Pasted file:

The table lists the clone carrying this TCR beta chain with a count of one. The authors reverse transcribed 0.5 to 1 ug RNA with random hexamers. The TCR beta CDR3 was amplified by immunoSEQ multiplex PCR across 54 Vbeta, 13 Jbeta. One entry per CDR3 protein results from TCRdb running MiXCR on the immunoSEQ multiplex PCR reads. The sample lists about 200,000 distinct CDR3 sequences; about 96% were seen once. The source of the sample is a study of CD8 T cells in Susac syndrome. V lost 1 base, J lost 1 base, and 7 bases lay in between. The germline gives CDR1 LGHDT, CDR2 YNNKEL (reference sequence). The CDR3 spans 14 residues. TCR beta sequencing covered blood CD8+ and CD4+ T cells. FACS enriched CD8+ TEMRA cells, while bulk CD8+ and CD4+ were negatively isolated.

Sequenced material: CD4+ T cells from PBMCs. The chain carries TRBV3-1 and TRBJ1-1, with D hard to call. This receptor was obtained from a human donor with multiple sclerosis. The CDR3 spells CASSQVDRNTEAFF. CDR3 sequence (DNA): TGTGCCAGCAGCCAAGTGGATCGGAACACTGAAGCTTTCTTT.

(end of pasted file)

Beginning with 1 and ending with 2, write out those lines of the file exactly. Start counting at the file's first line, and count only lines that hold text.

The table lists the clone carrying this TCR beta chain with a count of one. The authors reverse transcribed 0.5 to 1 ug RNA with random hexamers. The TCR beta CDR3 was amplified by immunoSEQ multiplex PCR across 54 Vbeta, 13 Jbeta. One entry per CDR3 protein results from TCRdb running MiXCR on the immunoSEQ multiplex PCR reads. The sample lists about 200,000 distinct CDR3 sequences; about 96% were seen once. The source of the sample is a study of CD8 T cells in Susac syndrome. V lost 1 base, J lost 1 base, and 7 bases lay in between. The germline gives CDR1 LGHDT, CDR2 YNNKEL (reference sequence). The CDR3 spans 14 residues. TCR beta sequencing covered blood CD8+ and CD4+ T cells. FACS enriched CD8+ TEMRA cells, while bulk CD8+ and CD4+ were negatively isolated.

Sequenced material: CD4+ T cells from PBMCs. The chain carries TRBV3-1 and TRBJ1-1, with D hard to call. This receptor was obtained from a human donor with multiple sclerosis. The CDR3 spells CASSQVDRNTEAFF. CDR3 sequence (DNA): TGTGCCAGCAGCCAAGTGGATCGGAACACTGAAGCTTTCTTT.